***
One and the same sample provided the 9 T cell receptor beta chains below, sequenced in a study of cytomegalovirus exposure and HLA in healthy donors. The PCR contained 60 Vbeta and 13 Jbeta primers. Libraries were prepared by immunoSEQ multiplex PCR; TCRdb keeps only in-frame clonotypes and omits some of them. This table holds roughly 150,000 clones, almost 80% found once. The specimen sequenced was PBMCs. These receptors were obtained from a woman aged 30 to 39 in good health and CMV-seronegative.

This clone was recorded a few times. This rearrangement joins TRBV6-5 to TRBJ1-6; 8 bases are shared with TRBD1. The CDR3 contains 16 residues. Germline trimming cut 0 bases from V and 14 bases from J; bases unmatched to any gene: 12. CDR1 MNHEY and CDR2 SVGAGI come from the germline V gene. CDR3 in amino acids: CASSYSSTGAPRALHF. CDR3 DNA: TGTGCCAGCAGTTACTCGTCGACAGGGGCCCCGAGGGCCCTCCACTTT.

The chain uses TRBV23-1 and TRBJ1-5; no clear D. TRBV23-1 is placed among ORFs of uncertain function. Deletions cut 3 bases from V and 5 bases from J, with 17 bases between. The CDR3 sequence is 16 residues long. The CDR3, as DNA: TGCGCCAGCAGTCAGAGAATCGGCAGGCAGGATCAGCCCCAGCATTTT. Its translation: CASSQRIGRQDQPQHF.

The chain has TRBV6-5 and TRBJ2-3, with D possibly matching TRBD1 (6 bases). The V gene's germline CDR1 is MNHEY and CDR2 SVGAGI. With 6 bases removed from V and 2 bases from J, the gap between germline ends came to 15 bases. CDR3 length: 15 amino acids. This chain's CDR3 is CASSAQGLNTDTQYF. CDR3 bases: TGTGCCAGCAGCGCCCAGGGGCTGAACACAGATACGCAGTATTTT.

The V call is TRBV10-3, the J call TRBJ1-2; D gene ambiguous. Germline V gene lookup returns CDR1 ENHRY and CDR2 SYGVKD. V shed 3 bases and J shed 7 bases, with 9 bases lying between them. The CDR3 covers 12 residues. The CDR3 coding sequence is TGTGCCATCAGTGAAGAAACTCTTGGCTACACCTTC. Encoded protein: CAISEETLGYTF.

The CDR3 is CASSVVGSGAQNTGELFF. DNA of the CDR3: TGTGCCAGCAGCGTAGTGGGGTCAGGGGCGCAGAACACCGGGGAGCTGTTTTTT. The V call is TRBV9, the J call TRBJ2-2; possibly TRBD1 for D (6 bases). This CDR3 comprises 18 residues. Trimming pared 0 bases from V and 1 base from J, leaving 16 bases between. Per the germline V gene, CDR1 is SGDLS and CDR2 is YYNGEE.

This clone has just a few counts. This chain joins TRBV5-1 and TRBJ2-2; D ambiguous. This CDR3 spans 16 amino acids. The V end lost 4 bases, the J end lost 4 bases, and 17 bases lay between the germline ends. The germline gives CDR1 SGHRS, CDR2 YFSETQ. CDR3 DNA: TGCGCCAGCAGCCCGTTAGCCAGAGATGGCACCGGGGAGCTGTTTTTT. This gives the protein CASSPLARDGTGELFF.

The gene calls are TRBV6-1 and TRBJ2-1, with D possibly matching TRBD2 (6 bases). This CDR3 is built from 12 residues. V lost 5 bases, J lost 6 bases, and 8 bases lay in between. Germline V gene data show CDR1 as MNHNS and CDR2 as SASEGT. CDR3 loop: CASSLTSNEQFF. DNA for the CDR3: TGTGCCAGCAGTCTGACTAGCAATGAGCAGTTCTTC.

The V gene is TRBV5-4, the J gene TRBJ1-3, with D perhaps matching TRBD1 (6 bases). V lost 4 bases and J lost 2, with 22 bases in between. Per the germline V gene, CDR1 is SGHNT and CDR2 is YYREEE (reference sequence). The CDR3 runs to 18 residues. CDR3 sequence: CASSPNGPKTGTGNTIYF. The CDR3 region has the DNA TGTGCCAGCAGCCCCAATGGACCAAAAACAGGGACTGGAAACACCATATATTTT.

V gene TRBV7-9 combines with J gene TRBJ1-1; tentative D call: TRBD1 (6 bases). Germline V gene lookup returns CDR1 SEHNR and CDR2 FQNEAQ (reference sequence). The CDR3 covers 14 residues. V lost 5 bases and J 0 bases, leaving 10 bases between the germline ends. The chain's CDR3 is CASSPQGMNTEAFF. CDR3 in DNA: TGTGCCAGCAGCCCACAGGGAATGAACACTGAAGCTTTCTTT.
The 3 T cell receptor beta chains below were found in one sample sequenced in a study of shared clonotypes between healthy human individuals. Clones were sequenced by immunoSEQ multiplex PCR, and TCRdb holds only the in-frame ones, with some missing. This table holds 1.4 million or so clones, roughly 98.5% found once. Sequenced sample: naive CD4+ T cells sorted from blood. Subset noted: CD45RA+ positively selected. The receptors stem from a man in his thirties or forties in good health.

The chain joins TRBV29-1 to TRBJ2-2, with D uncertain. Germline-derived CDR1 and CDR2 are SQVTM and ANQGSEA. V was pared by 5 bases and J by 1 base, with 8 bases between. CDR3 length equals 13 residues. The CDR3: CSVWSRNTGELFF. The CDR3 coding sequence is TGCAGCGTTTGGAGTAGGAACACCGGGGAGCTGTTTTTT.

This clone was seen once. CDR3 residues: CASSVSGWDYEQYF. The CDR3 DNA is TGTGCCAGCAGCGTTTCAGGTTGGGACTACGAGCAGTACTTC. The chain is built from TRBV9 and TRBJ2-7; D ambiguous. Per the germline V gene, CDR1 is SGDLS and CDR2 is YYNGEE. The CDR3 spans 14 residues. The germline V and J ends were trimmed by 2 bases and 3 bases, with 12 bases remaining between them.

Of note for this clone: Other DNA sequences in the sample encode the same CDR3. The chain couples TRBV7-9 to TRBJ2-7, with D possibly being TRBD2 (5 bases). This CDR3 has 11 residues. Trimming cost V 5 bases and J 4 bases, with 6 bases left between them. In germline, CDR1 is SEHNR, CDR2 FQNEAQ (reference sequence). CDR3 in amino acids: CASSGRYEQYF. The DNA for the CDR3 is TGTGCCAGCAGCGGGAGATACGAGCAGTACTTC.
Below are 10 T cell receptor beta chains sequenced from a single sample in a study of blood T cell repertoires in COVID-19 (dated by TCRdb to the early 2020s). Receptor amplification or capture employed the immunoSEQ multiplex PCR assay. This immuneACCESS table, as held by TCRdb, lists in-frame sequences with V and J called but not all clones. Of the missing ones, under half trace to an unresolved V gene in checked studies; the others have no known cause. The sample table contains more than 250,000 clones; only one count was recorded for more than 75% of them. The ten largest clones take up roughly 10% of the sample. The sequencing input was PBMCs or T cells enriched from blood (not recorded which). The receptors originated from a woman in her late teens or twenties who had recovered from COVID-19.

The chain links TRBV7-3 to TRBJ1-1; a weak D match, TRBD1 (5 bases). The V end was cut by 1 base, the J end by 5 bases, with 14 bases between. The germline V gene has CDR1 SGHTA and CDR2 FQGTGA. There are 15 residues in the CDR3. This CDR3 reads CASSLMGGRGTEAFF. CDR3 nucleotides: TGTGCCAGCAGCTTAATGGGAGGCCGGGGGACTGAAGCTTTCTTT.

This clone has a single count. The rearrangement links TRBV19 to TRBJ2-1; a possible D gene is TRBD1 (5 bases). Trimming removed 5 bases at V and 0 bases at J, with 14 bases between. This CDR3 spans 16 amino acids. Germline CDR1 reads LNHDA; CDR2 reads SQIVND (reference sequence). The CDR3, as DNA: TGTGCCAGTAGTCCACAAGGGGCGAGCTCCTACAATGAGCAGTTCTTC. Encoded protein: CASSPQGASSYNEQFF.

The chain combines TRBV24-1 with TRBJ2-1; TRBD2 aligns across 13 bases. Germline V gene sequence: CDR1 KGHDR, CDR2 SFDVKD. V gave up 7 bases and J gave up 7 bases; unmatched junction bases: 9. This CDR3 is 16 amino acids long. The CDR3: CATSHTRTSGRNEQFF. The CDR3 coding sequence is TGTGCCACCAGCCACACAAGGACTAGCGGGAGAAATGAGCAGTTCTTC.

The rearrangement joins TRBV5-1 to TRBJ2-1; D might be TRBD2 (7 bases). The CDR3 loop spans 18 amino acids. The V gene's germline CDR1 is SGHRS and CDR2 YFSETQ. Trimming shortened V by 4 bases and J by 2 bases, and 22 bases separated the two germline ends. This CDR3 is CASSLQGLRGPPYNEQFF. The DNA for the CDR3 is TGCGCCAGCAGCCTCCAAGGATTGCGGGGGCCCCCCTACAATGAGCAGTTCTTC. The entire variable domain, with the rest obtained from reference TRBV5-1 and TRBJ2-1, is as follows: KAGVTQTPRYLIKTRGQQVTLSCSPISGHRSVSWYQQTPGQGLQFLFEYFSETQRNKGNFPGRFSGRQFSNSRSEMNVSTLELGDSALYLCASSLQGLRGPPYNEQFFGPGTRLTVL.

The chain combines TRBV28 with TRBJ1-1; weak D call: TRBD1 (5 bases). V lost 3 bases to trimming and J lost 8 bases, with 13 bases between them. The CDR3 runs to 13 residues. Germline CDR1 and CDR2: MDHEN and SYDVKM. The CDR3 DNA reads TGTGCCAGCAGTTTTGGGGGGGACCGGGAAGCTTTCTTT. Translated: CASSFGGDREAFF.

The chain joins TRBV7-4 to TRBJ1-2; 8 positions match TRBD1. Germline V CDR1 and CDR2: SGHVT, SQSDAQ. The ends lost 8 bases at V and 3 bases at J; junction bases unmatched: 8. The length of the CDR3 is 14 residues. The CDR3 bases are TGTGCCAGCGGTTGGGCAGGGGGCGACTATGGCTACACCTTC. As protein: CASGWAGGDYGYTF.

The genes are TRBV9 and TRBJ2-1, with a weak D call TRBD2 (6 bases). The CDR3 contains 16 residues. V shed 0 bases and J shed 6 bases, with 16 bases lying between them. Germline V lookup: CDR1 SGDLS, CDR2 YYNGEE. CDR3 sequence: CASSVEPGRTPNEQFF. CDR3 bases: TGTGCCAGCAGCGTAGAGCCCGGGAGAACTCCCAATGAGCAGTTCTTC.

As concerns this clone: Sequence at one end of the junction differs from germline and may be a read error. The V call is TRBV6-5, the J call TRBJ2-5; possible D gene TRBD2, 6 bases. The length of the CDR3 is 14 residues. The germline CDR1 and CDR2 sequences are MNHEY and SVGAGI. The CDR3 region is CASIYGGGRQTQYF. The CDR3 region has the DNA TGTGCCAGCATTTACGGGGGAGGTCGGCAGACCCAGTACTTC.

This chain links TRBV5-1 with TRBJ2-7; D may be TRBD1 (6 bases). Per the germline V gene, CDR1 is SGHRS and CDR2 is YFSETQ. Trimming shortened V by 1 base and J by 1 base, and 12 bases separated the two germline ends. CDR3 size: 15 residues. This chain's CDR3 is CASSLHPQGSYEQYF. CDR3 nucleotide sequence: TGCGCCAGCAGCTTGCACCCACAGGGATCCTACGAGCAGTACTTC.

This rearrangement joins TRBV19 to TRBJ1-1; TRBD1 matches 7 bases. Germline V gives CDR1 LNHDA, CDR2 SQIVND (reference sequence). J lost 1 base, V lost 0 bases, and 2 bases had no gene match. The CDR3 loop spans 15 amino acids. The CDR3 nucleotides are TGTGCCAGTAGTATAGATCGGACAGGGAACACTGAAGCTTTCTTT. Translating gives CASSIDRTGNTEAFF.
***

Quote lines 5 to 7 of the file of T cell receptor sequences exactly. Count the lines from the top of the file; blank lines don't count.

The V call is TRBV10-3, the J call TRBJ1-2; D gene ambiguous. Germline V gene lookup returns CDR1 ENHRY and CDR2 SYGVKD. V shed 3 bases and J shed 7 bases, with 9 bases lying between them. The CDR3 covers 12 residues. The CDR3 coding sequence is TGTGCCATCAGTGAAGAAACTCTTGGCTACACCTTC. Encoded protein: CAISEETLGYTF.

The CDR3 is CASSVVGSGAQNTGELFF. DNA of the CDR3: TGTGCCAGCAGCGTAGTGGGGTCAGGGGCGCAGAACACCGGGGAGCTGTTTTTT. The V call is TRBV9, the J call TRBJ2-2; possibly TRBD1 for D (6 bases). This CDR3 comprises 18 residues. Trimming pared 0 bases from V and 1 base from J, leaving 16 bases between. Per the germline V gene, CDR1 is SGDLS and CDR2 is YYNGEE.

This clone has just a few counts. This chain joins TRBV5-1 and TRBJ2-2; D ambiguous. This CDR3 spans 16 amino acids. The V end lost 4 bases, the J end lost 4 bases, and 17 bases lay between the germline ends. The germline gives CDR1 SGHRS, CDR2 YFSETQ. CDR3 DNA: TGCGCCAGCAGCCCGTTAGCCAGAGATGGCACCGGGGAGCTGTTTTTT. This gives the protein CASSPLARDGTGELFF.